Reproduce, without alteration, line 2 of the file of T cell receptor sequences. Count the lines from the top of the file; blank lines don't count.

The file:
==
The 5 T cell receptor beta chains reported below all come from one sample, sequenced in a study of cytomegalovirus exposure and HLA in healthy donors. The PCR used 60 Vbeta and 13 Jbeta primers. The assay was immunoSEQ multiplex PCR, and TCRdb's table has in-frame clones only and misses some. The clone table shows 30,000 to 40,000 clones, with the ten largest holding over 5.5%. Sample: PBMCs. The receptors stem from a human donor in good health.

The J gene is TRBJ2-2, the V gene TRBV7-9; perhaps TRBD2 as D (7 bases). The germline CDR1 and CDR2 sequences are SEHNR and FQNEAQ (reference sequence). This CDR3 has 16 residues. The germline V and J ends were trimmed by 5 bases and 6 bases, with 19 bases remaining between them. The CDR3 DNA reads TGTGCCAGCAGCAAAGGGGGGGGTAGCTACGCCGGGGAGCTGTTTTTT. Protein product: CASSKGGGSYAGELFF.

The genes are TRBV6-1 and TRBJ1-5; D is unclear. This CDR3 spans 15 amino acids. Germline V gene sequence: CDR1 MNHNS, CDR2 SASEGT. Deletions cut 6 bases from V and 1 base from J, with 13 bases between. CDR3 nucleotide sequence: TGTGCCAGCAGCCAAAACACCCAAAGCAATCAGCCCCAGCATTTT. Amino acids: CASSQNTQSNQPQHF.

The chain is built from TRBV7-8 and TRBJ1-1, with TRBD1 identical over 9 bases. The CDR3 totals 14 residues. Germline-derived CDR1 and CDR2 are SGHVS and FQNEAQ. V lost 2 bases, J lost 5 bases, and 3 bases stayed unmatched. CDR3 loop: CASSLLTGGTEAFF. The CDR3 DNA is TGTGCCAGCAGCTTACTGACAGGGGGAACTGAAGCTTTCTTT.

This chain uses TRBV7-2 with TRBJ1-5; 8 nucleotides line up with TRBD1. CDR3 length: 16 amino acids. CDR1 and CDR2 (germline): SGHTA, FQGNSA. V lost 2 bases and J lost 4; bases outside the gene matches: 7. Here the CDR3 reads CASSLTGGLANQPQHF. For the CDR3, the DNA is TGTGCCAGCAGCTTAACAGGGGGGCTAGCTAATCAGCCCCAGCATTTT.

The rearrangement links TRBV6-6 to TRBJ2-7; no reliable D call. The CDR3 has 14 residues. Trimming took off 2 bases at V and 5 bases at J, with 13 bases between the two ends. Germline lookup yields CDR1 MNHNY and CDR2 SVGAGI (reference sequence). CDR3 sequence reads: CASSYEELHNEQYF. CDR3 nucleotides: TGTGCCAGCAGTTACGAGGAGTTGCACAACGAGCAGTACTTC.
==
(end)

The J gene is TRBJ2-2, the V gene TRBV7-9; perhaps TRBD2 as D (7 bases). The germline CDR1 and CDR2 sequences are SEHNR and FQNEAQ (reference sequence). This CDR3 has 16 residues. The germline V and J ends were trimmed by 5 bases and 6 bases, with 19 bases remaining between them. The CDR3 DNA reads TGTGCCAGCAGCAAAGGGGGGGGTAGCTACGCCGGGGAGCTGTTTTTT. Protein product: CASSKGGGSYAGELFF.